In the National Jurist's "The Coming Lawyer Shortage," Loyola Los Angeles tax law professor Theodore Seto looks at the drop in law school enrollments and the aging lawyer population and predicts a bright future -- very soon -- for the thousands of young J.D.s stranded on the Great Recession underemployment island:
Unless something truly extraordinary has happened to non-cyclical demand, a degrees-awarded per capita analysis suggests that beginning in the fall of 2015 and intensifying into 2016 employers are likely to experience an undersupply of law grads, provided that the economic recovery continues.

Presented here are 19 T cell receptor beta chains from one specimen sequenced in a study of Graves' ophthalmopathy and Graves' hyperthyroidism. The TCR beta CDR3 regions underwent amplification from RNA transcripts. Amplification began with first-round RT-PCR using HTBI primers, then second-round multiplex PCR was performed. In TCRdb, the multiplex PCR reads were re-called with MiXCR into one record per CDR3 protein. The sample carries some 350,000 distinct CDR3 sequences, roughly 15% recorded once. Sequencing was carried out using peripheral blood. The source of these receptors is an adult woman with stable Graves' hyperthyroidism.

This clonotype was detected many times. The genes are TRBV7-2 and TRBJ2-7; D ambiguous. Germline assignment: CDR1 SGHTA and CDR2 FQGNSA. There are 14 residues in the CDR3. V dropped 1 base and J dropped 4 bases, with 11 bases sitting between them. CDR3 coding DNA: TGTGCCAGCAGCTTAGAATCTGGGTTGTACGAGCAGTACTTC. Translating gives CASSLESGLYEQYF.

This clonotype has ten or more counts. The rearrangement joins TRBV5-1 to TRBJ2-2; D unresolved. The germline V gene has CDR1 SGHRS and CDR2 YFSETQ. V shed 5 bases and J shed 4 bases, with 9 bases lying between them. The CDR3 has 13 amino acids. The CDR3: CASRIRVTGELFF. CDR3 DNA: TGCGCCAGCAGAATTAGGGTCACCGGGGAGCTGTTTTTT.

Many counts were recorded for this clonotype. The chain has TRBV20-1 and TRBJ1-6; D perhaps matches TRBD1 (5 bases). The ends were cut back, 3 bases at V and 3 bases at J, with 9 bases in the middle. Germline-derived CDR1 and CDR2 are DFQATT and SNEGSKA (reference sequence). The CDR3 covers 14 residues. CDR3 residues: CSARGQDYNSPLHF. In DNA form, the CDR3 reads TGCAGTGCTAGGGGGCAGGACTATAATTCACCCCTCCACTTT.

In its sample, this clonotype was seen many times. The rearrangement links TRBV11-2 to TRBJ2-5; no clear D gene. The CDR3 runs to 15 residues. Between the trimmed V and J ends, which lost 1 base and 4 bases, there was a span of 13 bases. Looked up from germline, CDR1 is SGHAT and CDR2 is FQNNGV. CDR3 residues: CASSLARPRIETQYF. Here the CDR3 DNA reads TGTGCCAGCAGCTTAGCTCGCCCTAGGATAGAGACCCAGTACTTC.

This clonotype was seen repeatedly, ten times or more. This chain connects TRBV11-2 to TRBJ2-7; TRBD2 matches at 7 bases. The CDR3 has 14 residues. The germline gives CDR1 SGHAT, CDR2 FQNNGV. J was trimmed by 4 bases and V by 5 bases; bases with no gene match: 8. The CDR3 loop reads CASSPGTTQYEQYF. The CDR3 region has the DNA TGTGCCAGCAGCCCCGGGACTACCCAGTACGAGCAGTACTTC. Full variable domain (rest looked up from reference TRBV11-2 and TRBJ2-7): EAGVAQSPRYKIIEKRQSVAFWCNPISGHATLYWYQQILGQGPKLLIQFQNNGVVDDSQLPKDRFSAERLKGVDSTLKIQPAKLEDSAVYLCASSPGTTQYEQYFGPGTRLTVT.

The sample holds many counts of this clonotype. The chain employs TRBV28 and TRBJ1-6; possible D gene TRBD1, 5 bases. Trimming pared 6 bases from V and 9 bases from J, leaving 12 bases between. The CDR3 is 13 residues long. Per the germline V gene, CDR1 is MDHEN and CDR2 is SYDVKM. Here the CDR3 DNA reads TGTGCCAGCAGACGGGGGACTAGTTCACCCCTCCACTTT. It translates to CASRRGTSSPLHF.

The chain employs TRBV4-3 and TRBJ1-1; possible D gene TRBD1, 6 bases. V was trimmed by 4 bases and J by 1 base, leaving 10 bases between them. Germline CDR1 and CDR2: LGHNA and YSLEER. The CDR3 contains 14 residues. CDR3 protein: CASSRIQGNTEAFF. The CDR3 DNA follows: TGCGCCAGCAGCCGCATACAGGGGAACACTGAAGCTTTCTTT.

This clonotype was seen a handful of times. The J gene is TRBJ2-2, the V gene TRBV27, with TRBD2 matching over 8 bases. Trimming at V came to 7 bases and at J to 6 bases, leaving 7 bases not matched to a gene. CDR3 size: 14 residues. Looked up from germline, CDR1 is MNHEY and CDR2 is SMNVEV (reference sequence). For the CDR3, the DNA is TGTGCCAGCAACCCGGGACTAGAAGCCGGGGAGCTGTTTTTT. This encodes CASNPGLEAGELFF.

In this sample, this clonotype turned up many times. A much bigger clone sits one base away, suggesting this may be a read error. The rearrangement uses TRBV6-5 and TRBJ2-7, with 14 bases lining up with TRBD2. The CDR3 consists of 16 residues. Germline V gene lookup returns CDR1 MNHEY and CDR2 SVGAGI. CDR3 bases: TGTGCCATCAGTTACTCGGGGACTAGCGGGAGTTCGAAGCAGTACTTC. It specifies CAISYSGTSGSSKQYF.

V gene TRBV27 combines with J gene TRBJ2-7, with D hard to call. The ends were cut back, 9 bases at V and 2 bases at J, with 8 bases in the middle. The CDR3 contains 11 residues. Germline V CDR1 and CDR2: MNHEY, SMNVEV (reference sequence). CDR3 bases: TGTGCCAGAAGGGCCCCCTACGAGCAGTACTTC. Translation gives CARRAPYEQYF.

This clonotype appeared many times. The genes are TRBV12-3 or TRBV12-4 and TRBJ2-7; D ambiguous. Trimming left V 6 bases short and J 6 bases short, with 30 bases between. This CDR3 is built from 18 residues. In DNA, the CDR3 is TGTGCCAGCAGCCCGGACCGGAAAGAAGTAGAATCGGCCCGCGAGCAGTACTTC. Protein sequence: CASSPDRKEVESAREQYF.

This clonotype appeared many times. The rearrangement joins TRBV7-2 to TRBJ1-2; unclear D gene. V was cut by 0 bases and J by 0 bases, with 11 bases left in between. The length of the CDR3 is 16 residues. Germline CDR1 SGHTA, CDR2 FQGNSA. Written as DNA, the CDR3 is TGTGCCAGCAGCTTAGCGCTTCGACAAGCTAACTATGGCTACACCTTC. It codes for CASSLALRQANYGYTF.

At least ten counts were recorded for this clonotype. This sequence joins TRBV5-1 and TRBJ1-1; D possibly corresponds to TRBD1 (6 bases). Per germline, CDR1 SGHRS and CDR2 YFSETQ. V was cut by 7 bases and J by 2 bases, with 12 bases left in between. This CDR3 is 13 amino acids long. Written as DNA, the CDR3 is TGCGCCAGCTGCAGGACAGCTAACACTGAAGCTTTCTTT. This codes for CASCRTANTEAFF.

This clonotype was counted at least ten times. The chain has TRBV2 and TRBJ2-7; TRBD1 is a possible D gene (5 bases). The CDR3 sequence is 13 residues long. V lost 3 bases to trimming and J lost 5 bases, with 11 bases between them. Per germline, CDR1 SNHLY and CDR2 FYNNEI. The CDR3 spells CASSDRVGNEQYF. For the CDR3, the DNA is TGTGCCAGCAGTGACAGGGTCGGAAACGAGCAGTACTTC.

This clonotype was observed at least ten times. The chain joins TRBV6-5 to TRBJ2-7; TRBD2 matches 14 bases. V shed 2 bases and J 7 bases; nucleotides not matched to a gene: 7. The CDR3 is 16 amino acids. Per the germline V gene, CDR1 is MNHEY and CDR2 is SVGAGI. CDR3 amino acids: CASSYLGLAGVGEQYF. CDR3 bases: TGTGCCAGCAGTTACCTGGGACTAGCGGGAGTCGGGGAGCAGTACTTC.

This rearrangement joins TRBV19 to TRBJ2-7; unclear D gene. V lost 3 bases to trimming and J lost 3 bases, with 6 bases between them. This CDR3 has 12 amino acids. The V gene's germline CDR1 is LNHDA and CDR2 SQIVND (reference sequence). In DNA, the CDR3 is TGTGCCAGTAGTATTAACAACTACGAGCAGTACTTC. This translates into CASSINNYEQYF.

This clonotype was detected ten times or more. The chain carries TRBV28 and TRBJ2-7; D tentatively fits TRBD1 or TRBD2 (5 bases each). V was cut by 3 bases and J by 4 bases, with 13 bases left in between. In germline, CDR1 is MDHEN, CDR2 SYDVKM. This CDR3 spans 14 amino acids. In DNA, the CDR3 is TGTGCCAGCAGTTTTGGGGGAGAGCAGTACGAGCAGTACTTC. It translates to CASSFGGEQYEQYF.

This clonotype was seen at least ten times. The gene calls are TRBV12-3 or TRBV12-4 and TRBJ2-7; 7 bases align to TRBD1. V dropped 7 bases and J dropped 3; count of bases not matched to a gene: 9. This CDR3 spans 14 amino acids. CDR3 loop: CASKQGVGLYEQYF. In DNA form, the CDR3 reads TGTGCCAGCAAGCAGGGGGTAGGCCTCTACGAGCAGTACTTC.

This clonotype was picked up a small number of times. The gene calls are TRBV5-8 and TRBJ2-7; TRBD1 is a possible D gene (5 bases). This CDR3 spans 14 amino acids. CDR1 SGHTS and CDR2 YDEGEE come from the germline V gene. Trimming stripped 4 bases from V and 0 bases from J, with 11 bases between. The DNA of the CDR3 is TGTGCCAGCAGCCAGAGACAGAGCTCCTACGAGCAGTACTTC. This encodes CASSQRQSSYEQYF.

Most people will fixate on the proviso "provided the economic recovery continues" as the key equivocation in the prediction, but it is the other caveat -- "unless something truly extraordinary has happened" -- that frames the most important question about the legal labor market today. Has something extraordinary happened? Legal futurists like Richard Susskind and Jordan Furlong say yes, that consumers of legal services will no longer buy the full-legal-services, no-questions-asked, billable hour product. Skeptics like Brian Tannenbaum think the futurists are essentially fantasists.
SBM Blog will keep you informed as the debate rages and the future calls the game.